So if it is plausible that artificial intelligence as capable as humans will appear in the next century or so, then we already know what will cause the next great jump to a faster growth mode. Unless of course some other rare powerful feedback loop is unlocked before then. But if an intelligence explosion isn’t  possible until you have machines at least as smart as humans, then that scenario won’t happen until after labor-from-factories. And even then it is far from obvious that feedback can cause one of the few rare big growth rate jumps.

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Missing Engagement

On the surface, there seems to have been a big debate over the last few years on how fast automation will displace jobs over the next decade or so. Some have claimed very rapid displacement, much faster than we’ve seen in recent decades (or centuries). Others have been skeptical (like me here, here, here, and here).

On October 13, David Mindell, Professor at MIT of both Aeronautics and Astronautics, and also History of Engineering and Manufacturing weighed in on this debate, publishing Our Robots, Ourselves: Robotics and the Myths of Autonomy:

If robotics in extreme environments are any guide, Mindell says, self-driving cars should not be fully self-driving. That idea, he notes, is belied by decades of examples involving spacecraft, underwater exploration, air travel, and more. In each of those spheres, fully automated vehicles have frequently been promised, yet the most state-of-the-art products still have a driver or pilot somewhere in the network. This is one reason Mindell thinks cars are not on the road to complete automation. ..

“There’s an idea that progress in robotics leads to full autonomy. That may be a valuable idea to guide research … but when automated and autonomous systems get into the real world, that’s not the direction they head. We need to rethink the notion of progress, not as progress toward full autonomy, but as progress toward trusted, transparent, reliable, safe autonomy that is fully interactive: The car does what I want it to do, and only when I want it to do it.” (more)

In his book, Mindell expertly supports his position with a detailed review of the history of automation in planes, spacecraft and submarines. You might think than Mindell’s prestige, expertise, and detailed book on past automation rates and patterns would earn him a place in this debate on future rates of automation progress. Many of those who blurbed the book clearly think so:

“Mindell’s ingenious and profoundly original book will enlighten those who prophesy that robots will soon make us redundant.”—David Autor

“My thanks to the author for bringing scholarship and sanity to a debate which has run off into a magic la-la land in the popular press.”—Rodney Brooks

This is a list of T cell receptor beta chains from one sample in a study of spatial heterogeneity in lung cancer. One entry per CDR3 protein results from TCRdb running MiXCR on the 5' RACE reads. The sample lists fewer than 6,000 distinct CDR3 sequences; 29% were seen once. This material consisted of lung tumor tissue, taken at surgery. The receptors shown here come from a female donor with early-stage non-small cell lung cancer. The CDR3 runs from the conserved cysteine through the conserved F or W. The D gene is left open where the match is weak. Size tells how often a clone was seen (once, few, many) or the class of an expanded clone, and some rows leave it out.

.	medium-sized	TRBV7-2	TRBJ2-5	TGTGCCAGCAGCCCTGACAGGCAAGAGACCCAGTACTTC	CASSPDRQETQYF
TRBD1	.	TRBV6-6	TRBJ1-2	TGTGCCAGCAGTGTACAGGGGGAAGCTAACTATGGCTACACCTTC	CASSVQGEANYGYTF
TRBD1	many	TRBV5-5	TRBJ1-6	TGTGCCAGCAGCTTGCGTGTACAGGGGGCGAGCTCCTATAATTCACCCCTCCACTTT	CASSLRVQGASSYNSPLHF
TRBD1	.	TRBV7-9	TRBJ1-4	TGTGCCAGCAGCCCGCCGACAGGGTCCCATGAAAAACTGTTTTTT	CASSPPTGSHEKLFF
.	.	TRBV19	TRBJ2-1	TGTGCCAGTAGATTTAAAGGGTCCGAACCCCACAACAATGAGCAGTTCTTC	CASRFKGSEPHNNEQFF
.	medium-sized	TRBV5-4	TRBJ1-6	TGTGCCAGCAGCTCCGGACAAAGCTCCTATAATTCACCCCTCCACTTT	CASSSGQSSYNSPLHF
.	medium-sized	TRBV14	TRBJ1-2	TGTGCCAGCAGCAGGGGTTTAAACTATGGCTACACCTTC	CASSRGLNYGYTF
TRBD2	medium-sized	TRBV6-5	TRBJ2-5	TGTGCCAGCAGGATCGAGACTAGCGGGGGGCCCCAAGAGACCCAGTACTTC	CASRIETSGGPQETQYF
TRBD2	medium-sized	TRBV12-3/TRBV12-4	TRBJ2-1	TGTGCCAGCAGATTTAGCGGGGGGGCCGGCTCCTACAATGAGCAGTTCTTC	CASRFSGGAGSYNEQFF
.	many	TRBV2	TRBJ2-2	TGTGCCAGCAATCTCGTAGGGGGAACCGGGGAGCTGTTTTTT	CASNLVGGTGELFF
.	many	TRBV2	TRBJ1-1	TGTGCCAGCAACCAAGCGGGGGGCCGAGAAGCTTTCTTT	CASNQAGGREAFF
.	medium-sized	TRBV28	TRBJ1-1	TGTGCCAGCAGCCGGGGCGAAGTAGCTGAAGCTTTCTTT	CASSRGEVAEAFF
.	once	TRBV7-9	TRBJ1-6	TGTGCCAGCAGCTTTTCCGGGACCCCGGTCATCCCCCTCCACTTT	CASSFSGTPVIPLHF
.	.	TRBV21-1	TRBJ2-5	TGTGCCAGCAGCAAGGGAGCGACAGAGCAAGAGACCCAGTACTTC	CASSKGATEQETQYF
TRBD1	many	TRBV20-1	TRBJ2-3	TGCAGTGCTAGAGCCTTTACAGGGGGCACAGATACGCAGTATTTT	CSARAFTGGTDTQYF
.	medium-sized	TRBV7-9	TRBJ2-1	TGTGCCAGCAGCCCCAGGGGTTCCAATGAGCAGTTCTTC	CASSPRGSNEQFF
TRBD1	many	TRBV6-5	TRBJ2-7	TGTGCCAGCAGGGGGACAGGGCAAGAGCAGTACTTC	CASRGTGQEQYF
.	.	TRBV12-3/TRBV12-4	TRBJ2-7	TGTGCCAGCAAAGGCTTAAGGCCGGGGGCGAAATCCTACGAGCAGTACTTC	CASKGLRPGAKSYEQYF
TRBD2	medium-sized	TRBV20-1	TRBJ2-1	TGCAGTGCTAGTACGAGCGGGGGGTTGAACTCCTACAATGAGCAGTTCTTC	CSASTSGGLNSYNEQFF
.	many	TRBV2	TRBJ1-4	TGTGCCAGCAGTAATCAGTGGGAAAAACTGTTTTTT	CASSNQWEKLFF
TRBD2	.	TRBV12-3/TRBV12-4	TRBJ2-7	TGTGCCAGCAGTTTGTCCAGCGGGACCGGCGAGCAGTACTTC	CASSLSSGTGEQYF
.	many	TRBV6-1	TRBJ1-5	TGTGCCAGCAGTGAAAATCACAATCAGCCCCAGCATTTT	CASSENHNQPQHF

But looking over dozens of reviews Mindell’s book in the 75 days since it was published, I find no thoughtful response from the other side! None. No one who expects rapid automation progress has bothered to even outline why they find Mindell’s arguments unpersuasive.

Perhaps this shows that people on the other side know Mindell’s arguments to be solid, making any response unpersuasive, and so they’d rather ignore him. Maybe they just don’t think the past is any guide to the future, at least in automation, making Mindell’s discussion of the past irrelevant to the debate. I’ve known people who think this way.

But perhaps a more plausible interpretation is that on subjects like this in our intellectual world, usually there just is no “debate”; there are just different sides who separately market their points of view. Just as in ordinary marketing, where firms usually pitch their products without mentioning competing products, intellectuals marketing of points of view also usually ignore competing points of view. Instead of pointing out contrary arguments and rebutting them, intellectual usually prefer to ignore contrary arguments.

This seems a sad state of affairs with respect to intellectual progress. But of course such progress is a public good, where individual contributions must trade a personal cost against a collective benefit, encouraging each of us to free-ride on the efforts of others. We might create intellectual institutions that better encourage more engagement with and response to contrary arguments, but unless these are global institutions others may prefer to free-ride and not contribute to local institutions.

You might think that academic norms of discourse are such global institutions encouraging engagement. And academics do give much lip service to that idea. But in fact it is mostly empty talk; academics don’t actually encourage much engagement and response beyond the narrow scope of prestigious folks in the same academic discipline.

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The Future of Language

More from Henrich’s The Secret Of Our Success:

Linguists and linguistic anthropologists .. have often assumed that all languages are more or less equal, along all the dimensions that we might care about – equally learnable, efficient, and expressive. .. Recently .. cracks in these intellectual barricades have begun to multiply. .. Like [other kinds of cultural] toolkits, the size and interconnectedness of populations favors culturally evolving and sustaining larger vocabularies, more phonemes, shorter words, and certain kinds of more complex grammatical tools, like subordinating conjunctions. (p. 233, 259)